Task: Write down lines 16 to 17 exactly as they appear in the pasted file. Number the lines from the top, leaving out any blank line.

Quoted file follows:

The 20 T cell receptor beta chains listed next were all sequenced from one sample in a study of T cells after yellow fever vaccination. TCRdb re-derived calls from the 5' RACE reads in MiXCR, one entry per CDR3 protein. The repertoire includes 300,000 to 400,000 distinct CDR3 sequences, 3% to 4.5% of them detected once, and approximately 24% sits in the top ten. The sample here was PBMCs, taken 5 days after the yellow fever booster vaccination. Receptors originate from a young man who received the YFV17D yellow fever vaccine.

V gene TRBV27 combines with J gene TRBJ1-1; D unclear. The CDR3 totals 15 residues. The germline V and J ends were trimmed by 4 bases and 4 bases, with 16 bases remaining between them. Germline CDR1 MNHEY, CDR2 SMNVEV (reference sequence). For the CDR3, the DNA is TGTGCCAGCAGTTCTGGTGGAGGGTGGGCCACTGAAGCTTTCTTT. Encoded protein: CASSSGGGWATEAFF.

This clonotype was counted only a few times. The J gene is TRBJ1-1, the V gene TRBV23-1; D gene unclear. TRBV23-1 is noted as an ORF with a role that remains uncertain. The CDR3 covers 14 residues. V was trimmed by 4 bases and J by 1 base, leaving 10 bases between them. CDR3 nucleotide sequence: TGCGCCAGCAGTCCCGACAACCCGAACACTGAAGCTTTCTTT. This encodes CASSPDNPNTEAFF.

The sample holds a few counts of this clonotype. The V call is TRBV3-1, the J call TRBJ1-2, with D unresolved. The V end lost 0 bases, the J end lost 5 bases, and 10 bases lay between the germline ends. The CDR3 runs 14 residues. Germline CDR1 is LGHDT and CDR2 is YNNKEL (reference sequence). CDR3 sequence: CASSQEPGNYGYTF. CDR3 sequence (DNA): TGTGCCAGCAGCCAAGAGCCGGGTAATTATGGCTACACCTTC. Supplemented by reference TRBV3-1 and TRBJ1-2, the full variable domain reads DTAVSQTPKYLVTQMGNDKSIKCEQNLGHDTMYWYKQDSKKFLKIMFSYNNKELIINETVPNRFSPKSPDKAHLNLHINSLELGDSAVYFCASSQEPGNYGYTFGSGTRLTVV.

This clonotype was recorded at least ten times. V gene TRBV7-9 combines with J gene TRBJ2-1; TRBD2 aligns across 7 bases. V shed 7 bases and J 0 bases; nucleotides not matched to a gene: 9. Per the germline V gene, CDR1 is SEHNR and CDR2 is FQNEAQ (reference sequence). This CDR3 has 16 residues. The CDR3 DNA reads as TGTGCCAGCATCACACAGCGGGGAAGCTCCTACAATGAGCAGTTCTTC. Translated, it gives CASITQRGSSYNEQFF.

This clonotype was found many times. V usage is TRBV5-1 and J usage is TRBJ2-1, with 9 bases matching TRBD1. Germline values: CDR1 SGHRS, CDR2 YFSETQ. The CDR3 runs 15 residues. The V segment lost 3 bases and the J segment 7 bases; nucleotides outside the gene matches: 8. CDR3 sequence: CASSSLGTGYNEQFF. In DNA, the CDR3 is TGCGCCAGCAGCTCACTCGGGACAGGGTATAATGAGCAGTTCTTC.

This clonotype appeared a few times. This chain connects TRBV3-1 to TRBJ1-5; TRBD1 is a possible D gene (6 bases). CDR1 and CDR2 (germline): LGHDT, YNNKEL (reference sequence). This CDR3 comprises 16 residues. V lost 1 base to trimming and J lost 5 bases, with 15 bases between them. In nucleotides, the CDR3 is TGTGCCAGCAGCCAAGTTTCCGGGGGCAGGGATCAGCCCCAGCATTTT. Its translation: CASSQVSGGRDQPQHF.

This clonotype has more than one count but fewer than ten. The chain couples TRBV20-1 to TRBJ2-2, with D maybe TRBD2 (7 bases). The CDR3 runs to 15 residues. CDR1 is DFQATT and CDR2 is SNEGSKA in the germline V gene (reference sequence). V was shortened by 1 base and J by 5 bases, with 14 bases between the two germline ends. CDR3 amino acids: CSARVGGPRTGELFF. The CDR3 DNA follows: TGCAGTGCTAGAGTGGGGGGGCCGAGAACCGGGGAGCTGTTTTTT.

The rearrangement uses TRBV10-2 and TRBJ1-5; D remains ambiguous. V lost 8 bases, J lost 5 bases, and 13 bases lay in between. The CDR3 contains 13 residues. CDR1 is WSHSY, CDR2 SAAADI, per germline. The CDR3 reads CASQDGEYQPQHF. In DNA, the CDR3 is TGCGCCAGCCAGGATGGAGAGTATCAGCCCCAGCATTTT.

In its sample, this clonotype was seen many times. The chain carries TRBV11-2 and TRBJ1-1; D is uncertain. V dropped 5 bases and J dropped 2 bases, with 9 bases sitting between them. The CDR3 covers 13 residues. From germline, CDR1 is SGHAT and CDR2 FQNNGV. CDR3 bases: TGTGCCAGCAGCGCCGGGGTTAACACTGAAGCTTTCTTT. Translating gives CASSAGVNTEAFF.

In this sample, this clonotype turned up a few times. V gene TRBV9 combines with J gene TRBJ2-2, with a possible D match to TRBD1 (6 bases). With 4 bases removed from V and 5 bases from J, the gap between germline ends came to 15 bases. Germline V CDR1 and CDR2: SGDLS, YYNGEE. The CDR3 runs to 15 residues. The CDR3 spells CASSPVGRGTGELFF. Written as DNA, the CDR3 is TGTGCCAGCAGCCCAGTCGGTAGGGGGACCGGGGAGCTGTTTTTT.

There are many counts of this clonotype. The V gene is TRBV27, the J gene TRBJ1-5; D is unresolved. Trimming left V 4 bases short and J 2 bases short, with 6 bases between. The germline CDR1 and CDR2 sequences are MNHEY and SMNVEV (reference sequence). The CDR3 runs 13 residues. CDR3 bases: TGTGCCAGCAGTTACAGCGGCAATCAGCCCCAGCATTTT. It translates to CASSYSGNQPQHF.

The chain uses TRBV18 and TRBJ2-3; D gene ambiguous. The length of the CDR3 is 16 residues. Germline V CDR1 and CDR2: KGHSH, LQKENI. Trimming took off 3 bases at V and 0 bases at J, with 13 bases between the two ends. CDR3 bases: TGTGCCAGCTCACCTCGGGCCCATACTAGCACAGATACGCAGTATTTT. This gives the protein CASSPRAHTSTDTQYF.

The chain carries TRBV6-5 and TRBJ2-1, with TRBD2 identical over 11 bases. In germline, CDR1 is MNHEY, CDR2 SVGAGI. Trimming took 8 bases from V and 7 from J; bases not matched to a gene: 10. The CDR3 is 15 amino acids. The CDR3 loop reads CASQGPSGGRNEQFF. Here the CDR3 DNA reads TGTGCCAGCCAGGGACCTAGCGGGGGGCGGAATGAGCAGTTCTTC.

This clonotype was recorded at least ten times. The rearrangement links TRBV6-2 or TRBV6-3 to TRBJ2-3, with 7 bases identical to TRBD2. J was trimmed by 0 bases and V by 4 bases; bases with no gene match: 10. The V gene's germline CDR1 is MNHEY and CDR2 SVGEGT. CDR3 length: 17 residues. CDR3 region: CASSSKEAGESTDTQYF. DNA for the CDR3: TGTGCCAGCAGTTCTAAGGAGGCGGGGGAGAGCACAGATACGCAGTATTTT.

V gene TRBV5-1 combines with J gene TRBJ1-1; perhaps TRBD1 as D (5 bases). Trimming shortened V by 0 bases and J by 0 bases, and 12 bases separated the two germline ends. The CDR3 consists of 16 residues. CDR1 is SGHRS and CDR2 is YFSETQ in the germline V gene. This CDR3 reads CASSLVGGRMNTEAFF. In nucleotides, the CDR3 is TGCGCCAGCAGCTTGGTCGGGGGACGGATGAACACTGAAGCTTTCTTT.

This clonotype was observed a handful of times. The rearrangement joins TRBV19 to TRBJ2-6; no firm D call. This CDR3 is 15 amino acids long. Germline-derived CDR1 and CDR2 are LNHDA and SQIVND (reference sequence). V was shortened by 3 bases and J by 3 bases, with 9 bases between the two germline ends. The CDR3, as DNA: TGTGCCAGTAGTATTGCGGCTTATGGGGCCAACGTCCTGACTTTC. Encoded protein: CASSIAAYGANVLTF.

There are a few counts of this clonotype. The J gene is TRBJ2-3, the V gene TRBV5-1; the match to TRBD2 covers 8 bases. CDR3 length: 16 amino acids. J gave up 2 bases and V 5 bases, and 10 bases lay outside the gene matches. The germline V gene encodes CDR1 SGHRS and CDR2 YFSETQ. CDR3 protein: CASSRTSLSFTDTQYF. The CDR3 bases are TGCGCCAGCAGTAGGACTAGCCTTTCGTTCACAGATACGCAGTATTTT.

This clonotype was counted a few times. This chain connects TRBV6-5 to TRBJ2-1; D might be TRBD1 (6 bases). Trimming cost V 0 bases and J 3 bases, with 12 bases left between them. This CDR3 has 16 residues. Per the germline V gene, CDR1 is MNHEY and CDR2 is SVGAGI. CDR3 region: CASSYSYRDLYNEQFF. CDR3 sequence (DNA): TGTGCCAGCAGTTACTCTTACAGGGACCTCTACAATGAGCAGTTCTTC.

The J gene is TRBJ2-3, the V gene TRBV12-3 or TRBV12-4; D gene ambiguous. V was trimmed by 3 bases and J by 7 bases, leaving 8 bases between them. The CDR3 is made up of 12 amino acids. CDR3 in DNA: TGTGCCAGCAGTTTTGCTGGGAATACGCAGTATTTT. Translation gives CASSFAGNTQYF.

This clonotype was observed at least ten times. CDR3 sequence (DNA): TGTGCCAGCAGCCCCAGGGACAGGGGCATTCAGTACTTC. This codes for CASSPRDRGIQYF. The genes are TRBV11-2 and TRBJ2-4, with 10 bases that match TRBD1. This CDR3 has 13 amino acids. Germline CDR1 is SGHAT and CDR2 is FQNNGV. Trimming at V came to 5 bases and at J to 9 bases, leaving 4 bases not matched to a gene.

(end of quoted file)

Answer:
V gene TRBV5-1 combines with J gene TRBJ1-1; perhaps TRBD1 as D (5 bases). Trimming shortened V by 0 bases and J by 0 bases, and 12 bases separated the two germline ends. The CDR3 consists of 16 residues. CDR1 is SGHRS and CDR2 is YFSETQ in the germline V gene. This CDR3 reads CASSLVGGRMNTEAFF. In nucleotides, the CDR3 is TGCGCCAGCAGCTTGGTCGGGGGACGGATGAACACTGAAGCTTTCTTT.

This clonotype was observed a handful of times. The rearrangement joins TRBV19 to TRBJ2-6; no firm D call. This CDR3 is 15 amino acids long. Germline-derived CDR1 and CDR2 are LNHDA and SQIVND (reference sequence). V was shortened by 3 bases and J by 3 bases, with 9 bases between the two germline ends. The CDR3, as DNA: TGTGCCAGTAGTATTGCGGCTTATGGGGCCAACGTCCTGACTTTC. Encoded protein: CASSIAAYGANVLTF.